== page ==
There are some notable differences between the comic and film versions, including the theme of manifest destiny, which is backgrounded in the movie. Was that something Favreau still wanted to include?
He got it, Ron Howard got it and Steven Spielberg got it. They knew it needed to be in there somehow, because that would only make sense. In the comic, we did it a bit differently and some of the characters [changed]. Olivia Wilde's character, Ella Swenson, was actually two characters in the comic that we combined into one. We had Kai, who was an alien, and Verity who was an off-again, on-again love interest for the protagonist. So we meshed them together to create a human-looking alien.
The Native American characters also play a bigger role in the comic than they do in the movie. Was that something you were disappointed to lose in the film version?
Yeah. I wanted a little bit more of that. It definitely got crowded out. That's what happens when a studio is ready to greenlight something — things start rushing. It's like a locomotive that's moving and some things are going to get trampled over. That's what was happening.
Once production began, how often were you on set?
I moved my family to Santa Fe, and we were there for three months. And when I came back to L.A., I went to the Universal lot where they built the space ship. It was like 18 stories high or something. All the alien ship interiors you see are from the Universal lot, but the [exterior action scenes] were in New Mexico. When the town is attacked by the aliens in the beginning of the movie, you'd think that it's mostly special effects. But with a couple of exceptions, we did it all practically. When you see someone getting pulled out of a building or off the ground, we actually did that!
The explosions were also all practical. We filmed in a ghost town, and were to set fire to whatever we wanted, as long as we put it back in the same condition. When you saw the alien ships flying overhead, we had built a monorail-ish system there where they could actually be in the air. So the actors weren't looking up at a green screen — they're actually looking up at a ship going by. The green beam that comes down is taken directly from the comic and that was done practically, too.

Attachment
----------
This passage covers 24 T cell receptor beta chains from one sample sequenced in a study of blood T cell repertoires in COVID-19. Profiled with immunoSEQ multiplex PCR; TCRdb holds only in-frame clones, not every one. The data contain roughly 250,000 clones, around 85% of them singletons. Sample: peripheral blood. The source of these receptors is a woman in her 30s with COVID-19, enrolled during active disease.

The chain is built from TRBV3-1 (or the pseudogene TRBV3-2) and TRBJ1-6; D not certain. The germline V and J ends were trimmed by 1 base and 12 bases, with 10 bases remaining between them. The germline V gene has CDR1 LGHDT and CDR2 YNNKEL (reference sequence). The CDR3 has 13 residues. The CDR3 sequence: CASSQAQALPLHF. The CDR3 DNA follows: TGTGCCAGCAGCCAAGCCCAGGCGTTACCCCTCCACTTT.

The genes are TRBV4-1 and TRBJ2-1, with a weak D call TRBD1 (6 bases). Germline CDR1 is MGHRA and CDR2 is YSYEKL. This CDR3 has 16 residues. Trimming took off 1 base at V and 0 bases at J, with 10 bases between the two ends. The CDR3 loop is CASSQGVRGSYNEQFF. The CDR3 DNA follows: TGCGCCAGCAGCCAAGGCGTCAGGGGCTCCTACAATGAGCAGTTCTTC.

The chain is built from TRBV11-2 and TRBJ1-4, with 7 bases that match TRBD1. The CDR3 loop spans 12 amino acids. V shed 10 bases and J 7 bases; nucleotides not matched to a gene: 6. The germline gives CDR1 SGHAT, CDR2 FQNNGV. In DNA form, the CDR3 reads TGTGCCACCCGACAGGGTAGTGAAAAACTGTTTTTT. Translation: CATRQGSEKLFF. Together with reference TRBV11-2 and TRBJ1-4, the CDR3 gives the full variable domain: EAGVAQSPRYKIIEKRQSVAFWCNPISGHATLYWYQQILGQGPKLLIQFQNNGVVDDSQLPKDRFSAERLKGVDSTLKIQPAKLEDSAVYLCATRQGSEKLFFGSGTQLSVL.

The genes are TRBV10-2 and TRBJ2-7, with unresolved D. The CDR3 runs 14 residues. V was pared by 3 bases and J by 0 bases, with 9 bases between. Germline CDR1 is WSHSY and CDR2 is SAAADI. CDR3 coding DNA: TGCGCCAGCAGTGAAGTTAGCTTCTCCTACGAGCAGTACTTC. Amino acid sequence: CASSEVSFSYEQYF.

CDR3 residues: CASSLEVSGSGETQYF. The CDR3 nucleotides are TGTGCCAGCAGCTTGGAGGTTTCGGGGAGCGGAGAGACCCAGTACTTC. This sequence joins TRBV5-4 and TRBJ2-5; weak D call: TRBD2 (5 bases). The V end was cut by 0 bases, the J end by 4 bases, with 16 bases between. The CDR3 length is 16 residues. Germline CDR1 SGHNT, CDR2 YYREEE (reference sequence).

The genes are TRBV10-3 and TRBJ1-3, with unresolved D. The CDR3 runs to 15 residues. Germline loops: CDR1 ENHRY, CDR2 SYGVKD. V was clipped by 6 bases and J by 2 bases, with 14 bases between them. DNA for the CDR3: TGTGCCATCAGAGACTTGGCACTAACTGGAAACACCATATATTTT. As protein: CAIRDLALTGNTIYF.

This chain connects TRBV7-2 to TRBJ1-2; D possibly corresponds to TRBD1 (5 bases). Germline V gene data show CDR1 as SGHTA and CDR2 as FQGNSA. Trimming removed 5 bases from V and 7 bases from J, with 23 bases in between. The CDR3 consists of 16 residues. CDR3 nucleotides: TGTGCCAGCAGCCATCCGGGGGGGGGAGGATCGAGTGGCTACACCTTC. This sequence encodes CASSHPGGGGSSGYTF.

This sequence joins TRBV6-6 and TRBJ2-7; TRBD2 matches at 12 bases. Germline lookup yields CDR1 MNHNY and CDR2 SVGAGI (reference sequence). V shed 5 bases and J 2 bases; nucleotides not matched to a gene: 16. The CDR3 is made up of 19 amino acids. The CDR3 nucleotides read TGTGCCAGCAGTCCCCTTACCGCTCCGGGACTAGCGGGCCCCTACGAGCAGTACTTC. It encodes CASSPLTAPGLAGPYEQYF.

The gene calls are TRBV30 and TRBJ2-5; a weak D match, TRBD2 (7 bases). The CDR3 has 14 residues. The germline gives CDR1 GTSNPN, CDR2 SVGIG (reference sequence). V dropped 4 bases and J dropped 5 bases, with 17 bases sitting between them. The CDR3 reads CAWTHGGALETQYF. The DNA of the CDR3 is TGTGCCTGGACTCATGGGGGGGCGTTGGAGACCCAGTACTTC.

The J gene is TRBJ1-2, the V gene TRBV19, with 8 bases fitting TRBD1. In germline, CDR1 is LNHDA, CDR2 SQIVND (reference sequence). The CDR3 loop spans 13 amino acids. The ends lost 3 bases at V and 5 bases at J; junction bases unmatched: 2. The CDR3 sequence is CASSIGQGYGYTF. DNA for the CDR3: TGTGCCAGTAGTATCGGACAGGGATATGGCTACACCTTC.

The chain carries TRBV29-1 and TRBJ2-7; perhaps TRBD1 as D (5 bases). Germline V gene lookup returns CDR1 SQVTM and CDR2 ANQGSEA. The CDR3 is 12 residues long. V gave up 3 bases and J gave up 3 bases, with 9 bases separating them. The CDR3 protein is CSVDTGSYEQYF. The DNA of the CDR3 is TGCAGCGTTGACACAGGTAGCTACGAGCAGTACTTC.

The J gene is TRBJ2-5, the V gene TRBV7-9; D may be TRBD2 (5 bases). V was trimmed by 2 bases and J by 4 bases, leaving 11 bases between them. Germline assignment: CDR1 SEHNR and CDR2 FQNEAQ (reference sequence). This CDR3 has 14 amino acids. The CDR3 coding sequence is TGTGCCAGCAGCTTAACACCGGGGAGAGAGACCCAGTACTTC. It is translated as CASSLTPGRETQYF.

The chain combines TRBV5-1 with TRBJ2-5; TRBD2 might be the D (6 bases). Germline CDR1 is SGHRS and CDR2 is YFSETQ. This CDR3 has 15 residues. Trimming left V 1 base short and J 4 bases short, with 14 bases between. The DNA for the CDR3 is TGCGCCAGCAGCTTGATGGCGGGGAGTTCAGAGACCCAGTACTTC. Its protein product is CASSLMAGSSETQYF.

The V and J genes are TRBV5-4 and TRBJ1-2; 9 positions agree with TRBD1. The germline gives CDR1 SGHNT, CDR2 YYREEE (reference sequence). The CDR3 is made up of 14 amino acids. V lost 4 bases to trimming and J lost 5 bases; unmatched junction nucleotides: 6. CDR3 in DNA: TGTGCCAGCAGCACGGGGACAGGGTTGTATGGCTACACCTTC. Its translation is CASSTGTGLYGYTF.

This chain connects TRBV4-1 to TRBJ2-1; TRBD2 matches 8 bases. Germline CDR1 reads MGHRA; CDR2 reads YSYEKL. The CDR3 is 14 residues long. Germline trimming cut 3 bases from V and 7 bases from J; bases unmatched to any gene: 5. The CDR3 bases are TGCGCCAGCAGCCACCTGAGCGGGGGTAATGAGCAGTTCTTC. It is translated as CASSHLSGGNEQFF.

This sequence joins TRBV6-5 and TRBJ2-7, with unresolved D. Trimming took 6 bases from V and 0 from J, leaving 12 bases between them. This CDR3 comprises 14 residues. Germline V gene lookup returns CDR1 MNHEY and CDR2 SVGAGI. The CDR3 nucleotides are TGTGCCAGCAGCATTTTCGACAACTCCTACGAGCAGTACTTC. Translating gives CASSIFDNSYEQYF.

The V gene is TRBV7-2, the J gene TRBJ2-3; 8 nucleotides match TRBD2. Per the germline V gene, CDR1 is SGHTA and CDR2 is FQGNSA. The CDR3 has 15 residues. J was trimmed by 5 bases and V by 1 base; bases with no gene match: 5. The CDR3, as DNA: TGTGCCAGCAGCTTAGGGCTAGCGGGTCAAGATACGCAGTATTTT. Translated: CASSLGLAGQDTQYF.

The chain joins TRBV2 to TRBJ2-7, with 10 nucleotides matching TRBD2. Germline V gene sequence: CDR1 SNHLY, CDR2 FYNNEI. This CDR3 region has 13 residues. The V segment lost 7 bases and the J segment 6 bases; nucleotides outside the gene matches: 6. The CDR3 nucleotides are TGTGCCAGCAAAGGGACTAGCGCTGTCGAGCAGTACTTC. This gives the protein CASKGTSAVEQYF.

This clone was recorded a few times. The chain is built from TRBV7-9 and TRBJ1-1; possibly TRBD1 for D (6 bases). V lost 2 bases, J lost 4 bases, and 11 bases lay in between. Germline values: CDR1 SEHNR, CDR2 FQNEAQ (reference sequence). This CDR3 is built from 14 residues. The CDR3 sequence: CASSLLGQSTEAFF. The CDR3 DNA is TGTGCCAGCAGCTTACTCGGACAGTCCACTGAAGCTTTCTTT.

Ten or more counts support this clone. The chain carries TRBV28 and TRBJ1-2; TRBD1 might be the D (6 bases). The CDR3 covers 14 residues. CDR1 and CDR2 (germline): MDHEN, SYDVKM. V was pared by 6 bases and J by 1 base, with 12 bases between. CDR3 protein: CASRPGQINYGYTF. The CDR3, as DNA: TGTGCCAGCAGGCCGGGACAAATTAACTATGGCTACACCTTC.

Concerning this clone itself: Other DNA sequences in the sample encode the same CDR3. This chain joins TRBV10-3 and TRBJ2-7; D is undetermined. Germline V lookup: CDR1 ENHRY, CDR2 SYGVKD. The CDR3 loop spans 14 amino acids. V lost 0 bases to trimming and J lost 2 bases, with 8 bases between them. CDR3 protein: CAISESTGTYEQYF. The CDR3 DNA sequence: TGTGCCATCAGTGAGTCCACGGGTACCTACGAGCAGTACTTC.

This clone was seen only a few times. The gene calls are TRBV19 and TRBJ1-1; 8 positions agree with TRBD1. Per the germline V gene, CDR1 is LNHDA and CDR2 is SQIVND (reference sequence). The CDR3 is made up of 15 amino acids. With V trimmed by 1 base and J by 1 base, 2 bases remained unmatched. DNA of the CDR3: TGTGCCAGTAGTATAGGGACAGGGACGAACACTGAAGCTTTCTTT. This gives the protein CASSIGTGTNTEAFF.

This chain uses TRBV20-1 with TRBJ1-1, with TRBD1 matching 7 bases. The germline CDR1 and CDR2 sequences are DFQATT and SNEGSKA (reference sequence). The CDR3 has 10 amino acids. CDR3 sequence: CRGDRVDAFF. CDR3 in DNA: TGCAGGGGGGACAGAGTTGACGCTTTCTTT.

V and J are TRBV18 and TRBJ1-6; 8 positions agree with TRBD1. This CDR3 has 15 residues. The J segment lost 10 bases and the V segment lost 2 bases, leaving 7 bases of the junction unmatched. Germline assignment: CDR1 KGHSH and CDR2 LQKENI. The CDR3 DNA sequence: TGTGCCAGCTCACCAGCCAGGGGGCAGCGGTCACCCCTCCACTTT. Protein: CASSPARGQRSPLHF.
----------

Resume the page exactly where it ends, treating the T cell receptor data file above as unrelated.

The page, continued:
One funny thing I remember happening on the set involved my cameo. There's a scene in the bar at the end where everyone is celebrating, and I was dressed up as a cowboy. I had a mustache put on me, so I was completely unrecognizable to everybody. But I blew the shot several times, because my mustache kept falling off! The make-up department head come over and put some super sticky stuff on, and we were finally able to do the scene. Afterwards, a bunch of extras came up to me and said, "You're not a normal extra — who are you?" [Laughs] I don't know why they came up to me: I was doing the same thing they were. Maybe it was just because of the mustache falling off.
Is it frustrating knowing that you'll never be able to tell another story featuring the Daniel Craig character?
I think it's pretty fulfilling. Plenty of time is spent on the characters in the movie, and you get to see them go through a whole redemption and everything else. So I think it did a pretty good job of that.
What's the biggest lesson you took away from the experience of making the film that you'll apply to the new version of Cowboys & Aliens that you're working on now?
I think we need more of what was left out of the film, like the cowboys and Indians working together. And I would put more tech in it. In the comic, the alien ship just crashes and there's stuff they're able to get. I really like the idea of a cowboy with a ray gun, or at least what he thinks is a ray gun. It shoots things and explodes, so for him it's a gun. But the Indians use the technology differently and put the stuff into their arrows and use anti-gravity material to make a flying horse. I like the idea of doing all of that.
Cowboys & Aliens is currently streaming on Hulu.